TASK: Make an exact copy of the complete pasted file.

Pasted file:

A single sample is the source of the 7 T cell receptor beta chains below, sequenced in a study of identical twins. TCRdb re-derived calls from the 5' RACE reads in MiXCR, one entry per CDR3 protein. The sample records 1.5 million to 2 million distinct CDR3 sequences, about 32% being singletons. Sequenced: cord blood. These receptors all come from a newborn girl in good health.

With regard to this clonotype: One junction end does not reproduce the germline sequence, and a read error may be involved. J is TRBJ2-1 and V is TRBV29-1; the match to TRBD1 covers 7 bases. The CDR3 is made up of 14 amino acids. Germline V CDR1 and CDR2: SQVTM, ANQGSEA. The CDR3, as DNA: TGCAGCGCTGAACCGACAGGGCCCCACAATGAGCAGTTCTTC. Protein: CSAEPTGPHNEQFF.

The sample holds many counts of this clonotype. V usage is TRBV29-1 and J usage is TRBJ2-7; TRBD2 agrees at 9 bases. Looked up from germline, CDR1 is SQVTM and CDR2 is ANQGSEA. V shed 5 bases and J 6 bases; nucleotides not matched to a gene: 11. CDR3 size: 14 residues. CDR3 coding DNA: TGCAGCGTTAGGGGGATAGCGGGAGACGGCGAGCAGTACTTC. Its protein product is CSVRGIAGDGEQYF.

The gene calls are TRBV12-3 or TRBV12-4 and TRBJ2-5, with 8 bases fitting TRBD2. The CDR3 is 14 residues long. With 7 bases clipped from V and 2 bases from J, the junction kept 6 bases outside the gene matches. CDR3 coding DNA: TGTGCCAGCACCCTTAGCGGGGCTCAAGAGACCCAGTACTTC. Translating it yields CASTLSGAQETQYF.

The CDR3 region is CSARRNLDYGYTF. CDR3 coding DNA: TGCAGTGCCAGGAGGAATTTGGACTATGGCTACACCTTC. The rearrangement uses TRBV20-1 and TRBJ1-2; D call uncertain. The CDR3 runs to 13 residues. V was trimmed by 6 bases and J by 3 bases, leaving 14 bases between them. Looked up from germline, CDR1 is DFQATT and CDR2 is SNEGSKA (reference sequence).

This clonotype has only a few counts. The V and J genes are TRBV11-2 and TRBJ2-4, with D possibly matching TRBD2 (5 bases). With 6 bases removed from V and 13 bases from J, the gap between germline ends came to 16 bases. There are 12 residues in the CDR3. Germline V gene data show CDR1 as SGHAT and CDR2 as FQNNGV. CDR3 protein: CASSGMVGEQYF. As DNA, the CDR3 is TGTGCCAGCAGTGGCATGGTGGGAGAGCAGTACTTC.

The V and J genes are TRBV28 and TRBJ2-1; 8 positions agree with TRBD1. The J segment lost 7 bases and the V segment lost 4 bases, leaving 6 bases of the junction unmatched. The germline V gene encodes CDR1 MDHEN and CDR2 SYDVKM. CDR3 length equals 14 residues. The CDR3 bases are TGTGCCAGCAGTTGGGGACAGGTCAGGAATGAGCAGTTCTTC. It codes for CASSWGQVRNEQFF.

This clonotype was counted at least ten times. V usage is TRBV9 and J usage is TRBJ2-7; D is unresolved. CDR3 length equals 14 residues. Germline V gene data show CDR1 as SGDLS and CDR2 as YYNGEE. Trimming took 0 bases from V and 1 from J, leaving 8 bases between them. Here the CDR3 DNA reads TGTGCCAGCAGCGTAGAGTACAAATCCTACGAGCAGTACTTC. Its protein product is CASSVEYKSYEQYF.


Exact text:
A single sample is the source of the 7 T cell receptor beta chains below, sequenced in a study of identical twins. TCRdb re-derived calls from the 5' RACE reads in MiXCR, one entry per CDR3 protein. The sample records 1.5 million to 2 million distinct CDR3 sequences, about 32% being singletons. Sequenced: cord blood. These receptors all come from a newborn girl in good health.

With regard to this clonotype: One junction end does not reproduce the germline sequence, and a read error may be involved. J is TRBJ2-1 and V is TRBV29-1; the match to TRBD1 covers 7 bases. The CDR3 is made up of 14 amino acids. Germline V CDR1 and CDR2: SQVTM, ANQGSEA. The CDR3, as DNA: TGCAGCGCTGAACCGACAGGGCCCCACAATGAGCAGTTCTTC. Protein: CSAEPTGPHNEQFF.

The sample holds many counts of this clonotype. V usage is TRBV29-1 and J usage is TRBJ2-7; TRBD2 agrees at 9 bases. Looked up from germline, CDR1 is SQVTM and CDR2 is ANQGSEA. V shed 5 bases and J 6 bases; nucleotides not matched to a gene: 11. CDR3 size: 14 residues. CDR3 coding DNA: TGCAGCGTTAGGGGGATAGCGGGAGACGGCGAGCAGTACTTC. Its protein product is CSVRGIAGDGEQYF.

The gene calls are TRBV12-3 or TRBV12-4 and TRBJ2-5, with 8 bases fitting TRBD2. The CDR3 is 14 residues long. With 7 bases clipped from V and 2 bases from J, the junction kept 6 bases outside the gene matches. CDR3 coding DNA: TGTGCCAGCACCCTTAGCGGGGCTCAAGAGACCCAGTACTTC. Translating it yields CASTLSGAQETQYF.

The CDR3 region is CSARRNLDYGYTF. CDR3 coding DNA: TGCAGTGCCAGGAGGAATTTGGACTATGGCTACACCTTC. The rearrangement uses TRBV20-1 and TRBJ1-2; D call uncertain. The CDR3 runs to 13 residues. V was trimmed by 6 bases and J by 3 bases, leaving 14 bases between them. Looked up from germline, CDR1 is DFQATT and CDR2 is SNEGSKA (reference sequence).

This clonotype has only a few counts. The V and J genes are TRBV11-2 and TRBJ2-4, with D possibly matching TRBD2 (5 bases). With 6 bases removed from V and 13 bases from J, the gap between germline ends came to 16 bases. There are 12 residues in the CDR3. Germline V gene data show CDR1 as SGHAT and CDR2 as FQNNGV. CDR3 protein: CASSGMVGEQYF. As DNA, the CDR3 is TGTGCCAGCAGTGGCATGGTGGGAGAGCAGTACTTC.

The V and J genes are TRBV28 and TRBJ2-1; 8 positions agree with TRBD1. The J segment lost 7 bases and the V segment lost 4 bases, leaving 6 bases of the junction unmatched. The germline V gene encodes CDR1 MDHEN and CDR2 SYDVKM. CDR3 length equals 14 residues. The CDR3 bases are TGTGCCAGCAGTTGGGGACAGGTCAGGAATGAGCAGTTCTTC. It codes for CASSWGQVRNEQFF.

This clonotype was counted at least ten times. V usage is TRBV9 and J usage is TRBJ2-7; D is unresolved. CDR3 length equals 14 residues. Germline V gene data show CDR1 as SGDLS and CDR2 as YYNGEE. Trimming took 0 bases from V and 1 from J, leaving 8 bases between them. Here the CDR3 DNA reads TGTGCCAGCAGCGTAGAGTACAAATCCTACGAGCAGTACTTC. Its protein product is CASSVEYKSYEQYF.